No. 482 OCTOBER TERM 1976, Appeal from the Judgment of Sentence of the Court of Common Pleas, Criminal Div., of Lycoming County at No. 75-10,057.
Kenneth D. Brown, Assistant Public Defender, Williamsport, for appellant.
Allen E. Ertel, District Attorney, Williamsport, for Commonwealth, appellee.
Watkins, President Judge, and Jacobs, Hoffman, Cercone, Price, Van der Voort and Spaeth, JJ. Price, J., joins in this opinion, as well as in the concurring opinion by Cercone, J. Cercone, J., files a concurring opinion in which Price, J., joins. Hoffman, J., files a concurring and dissenting opinion.
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Appellant was convicted, following a trial by jury, of theft by unlawful disposition*fn1 and of theft by receiving stolen goods.*fn2 On this appeal he contends that the evidence was insufficient to sustain the conviction. We agree that the evidence was insufficient to sustain the conviction of theft by unlawful disposition, and we therefore vacate the judgment of sentence on that charge. However, we affirm the conviction on the charge of theft by receiving, and remand for resentencing.
In 1974, the Quaker State Telephone Company stored new and scrap telephone cable at two locations in Lycoming County, one at Trout Run, and the other at Loyalsock. The storage area at Trout Run was enclosed by a fence, while that at Loyalsock was open. On October 3, 1974, during an inventory check at Trout Run, an employee of Quaker State discovered that an entire reel of plastic-sheathed copper telephone wire was missing. The missing reel contained 4018 feet of wire, weighed 930 pounds and had a replacement value of $847.79. The employee was unable to establish the date when the reel disappeared. At the time of a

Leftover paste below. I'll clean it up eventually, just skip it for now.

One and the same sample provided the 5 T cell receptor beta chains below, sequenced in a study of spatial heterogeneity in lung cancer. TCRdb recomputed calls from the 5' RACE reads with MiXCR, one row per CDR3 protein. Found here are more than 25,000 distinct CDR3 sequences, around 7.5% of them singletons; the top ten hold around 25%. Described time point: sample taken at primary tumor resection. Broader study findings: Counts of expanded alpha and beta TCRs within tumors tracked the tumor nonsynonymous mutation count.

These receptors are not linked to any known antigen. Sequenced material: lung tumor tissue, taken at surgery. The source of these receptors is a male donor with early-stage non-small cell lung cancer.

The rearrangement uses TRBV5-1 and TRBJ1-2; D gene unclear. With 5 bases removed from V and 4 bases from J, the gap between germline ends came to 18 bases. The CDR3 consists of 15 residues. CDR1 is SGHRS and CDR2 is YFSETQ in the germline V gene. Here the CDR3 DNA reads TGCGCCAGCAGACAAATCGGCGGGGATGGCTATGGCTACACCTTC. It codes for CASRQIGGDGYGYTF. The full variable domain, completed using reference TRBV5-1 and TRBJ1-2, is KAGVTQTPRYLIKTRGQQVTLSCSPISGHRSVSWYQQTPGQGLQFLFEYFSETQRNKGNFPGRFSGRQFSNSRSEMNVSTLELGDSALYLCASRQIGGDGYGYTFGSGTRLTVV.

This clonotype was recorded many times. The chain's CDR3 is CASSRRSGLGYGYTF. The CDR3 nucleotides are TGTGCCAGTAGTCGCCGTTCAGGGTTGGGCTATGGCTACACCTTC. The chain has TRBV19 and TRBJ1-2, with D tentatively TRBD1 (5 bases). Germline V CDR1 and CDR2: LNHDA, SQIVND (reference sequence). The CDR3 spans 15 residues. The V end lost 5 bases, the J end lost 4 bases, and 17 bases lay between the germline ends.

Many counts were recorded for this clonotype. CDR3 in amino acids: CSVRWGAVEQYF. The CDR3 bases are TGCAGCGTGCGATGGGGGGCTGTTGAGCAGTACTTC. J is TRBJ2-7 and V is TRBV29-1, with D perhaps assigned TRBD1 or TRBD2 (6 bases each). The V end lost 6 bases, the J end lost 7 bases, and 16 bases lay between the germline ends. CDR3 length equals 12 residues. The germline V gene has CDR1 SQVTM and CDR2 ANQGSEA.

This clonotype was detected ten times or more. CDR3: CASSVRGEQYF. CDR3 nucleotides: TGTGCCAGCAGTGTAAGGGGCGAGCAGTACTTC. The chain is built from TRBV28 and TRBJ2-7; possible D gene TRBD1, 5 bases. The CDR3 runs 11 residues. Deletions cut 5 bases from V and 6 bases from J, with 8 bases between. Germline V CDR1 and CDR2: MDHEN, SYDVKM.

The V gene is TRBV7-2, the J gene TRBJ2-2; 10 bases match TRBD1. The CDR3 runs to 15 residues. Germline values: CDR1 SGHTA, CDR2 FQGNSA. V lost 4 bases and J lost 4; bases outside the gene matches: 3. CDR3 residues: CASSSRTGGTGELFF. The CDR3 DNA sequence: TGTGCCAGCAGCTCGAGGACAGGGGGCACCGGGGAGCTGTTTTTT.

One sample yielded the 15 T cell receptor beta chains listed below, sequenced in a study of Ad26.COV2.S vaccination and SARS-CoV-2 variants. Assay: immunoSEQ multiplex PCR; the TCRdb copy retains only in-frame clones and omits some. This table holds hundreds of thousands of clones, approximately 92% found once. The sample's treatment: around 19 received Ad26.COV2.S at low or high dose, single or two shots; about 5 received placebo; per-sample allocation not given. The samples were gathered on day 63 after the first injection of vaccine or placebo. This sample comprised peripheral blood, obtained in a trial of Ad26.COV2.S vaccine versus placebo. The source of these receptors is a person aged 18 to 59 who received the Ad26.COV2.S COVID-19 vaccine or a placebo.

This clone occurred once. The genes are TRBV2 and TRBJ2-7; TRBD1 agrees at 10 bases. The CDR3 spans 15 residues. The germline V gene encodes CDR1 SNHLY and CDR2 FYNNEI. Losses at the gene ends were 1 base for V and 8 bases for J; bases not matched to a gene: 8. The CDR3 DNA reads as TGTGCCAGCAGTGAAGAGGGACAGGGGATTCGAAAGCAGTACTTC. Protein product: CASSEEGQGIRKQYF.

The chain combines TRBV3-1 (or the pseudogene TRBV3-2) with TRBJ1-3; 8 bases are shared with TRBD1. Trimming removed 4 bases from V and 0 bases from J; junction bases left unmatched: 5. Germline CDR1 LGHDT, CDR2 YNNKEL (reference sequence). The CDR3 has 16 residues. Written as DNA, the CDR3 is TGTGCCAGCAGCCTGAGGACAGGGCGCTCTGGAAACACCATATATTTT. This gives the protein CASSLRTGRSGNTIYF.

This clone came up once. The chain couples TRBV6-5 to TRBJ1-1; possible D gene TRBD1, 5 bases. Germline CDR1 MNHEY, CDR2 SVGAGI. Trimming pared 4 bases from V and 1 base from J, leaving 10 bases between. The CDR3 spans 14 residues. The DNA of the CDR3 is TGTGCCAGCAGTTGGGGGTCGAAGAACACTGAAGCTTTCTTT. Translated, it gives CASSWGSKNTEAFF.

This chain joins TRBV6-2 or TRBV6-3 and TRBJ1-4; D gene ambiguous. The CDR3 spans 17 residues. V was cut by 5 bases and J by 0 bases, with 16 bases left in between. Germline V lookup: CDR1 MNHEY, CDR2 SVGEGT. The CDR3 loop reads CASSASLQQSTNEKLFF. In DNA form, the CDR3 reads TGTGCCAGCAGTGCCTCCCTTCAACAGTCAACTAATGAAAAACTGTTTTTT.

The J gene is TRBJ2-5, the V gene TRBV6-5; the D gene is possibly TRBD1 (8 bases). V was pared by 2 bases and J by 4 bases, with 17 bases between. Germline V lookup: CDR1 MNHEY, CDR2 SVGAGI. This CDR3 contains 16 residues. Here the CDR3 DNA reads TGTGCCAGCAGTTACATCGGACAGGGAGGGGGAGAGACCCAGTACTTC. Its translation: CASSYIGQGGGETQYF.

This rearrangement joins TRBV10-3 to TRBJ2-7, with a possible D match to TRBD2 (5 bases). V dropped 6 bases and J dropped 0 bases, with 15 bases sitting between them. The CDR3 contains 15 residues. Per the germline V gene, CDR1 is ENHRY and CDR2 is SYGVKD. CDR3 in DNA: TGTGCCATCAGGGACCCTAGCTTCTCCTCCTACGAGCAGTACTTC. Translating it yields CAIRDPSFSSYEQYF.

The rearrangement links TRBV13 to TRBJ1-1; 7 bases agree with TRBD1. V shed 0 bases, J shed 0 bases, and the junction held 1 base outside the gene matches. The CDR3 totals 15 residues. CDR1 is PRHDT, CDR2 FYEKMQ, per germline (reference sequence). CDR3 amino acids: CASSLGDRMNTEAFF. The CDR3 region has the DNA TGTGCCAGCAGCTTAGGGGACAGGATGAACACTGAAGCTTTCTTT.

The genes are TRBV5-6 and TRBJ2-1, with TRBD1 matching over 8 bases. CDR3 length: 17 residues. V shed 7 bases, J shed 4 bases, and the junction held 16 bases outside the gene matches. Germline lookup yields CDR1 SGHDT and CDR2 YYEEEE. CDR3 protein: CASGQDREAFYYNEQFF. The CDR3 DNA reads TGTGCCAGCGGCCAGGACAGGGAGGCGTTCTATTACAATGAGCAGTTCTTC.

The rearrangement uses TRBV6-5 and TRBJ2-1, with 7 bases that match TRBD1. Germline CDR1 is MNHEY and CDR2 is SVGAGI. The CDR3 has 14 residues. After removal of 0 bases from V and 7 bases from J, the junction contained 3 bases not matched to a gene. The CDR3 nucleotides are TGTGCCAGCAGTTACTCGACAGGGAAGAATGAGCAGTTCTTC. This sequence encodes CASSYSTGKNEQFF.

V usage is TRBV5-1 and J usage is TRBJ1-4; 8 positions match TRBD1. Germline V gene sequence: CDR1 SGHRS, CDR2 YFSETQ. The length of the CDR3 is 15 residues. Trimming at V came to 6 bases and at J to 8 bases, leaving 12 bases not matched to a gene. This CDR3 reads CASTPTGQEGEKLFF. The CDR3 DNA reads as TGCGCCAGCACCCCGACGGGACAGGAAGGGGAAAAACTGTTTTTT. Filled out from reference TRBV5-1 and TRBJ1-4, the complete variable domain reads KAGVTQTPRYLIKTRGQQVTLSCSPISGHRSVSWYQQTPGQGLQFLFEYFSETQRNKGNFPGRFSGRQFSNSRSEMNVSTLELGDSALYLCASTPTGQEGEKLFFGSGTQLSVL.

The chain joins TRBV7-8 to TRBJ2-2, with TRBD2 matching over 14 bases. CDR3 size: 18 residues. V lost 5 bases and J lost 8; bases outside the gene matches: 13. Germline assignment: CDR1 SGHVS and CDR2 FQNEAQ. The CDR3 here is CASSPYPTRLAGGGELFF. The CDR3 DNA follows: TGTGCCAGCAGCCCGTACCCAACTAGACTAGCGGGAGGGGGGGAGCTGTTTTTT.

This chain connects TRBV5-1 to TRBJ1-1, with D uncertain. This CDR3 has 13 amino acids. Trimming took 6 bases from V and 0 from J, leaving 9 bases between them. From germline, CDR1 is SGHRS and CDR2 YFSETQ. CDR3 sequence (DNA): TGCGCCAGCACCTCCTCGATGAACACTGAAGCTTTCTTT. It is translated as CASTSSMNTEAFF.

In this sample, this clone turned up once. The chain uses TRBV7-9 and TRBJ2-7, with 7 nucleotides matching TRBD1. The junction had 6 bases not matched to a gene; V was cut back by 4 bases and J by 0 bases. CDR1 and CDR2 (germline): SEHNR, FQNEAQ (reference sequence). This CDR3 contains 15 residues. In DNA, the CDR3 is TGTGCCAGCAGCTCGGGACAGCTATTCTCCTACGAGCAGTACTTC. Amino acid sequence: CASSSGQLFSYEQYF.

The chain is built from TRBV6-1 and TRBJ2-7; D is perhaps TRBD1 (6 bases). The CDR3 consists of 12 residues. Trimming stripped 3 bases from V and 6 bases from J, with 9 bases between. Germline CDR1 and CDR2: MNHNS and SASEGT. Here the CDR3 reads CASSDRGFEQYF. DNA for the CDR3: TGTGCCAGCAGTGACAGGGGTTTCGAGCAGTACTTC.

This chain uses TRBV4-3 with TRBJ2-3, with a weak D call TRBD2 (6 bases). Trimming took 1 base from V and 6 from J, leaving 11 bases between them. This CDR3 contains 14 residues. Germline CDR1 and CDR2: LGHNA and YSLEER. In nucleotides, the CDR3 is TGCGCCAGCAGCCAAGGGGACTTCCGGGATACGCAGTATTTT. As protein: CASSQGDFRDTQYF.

[ 250 Pa. Super. Page 406]
prior inventory check at Trout Run on September 3, 1974, no wire had been missing. However, a week prior to the October 3 inventory check a hole cut in the fence at Trout Run and footsteps going in and out of the yard had been discovered.
From October 14 to 18, 1974, Quaker State employees removed some lead-coated wire from active use and stored it in piles as scrap wire at the Loyalsock location. Shortly thereafter, an employee discovered that the piles were diminishing daily.
The employee testified that the stolen copper and lead wire were of no practical use to an individual and that the only use for the wire was for telephone service. The copper wire consisted of 50 individual 22 gauge wires within a plastic sheath; it was a special type of wire used exclusively by telephone companies; it could not be used in homes or cars; and its only commercial value was for sale to a scrap dealer.
As a result of information received by the Pennsylvania State Police on November 14, 1974, a trooper went to the home of Sylvester Bailey, in Williamsport, Lycoming County. On an enclosed porch at Bailey's home the officer discovered cable of the type taken from the telephone company. The officer testified that the porch -- an area of sixty-four square feet -- was almost full of wire.
A telephone company employee identified the wire as that used by Quaker State Telephone Company. The telephone company returned the wire to its storage areas and then sold it as scrap. The employee testified that in his opinion the amount of lead-coated wire recovered from Bailey's home was approximately the same amount as that stolen from Loyalsock. He was unable to make the same judgment about the new copper wire. The scrap value of the lead-coated wire was $245.70.
Sylvester Bailey, who was arrested for receiving stolen goods, testified for the Commonwealth. He stated that his son, appellant, and another man brought the wire into his
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house and stacked it on the porch.*fn3 Bailey did not remember the ...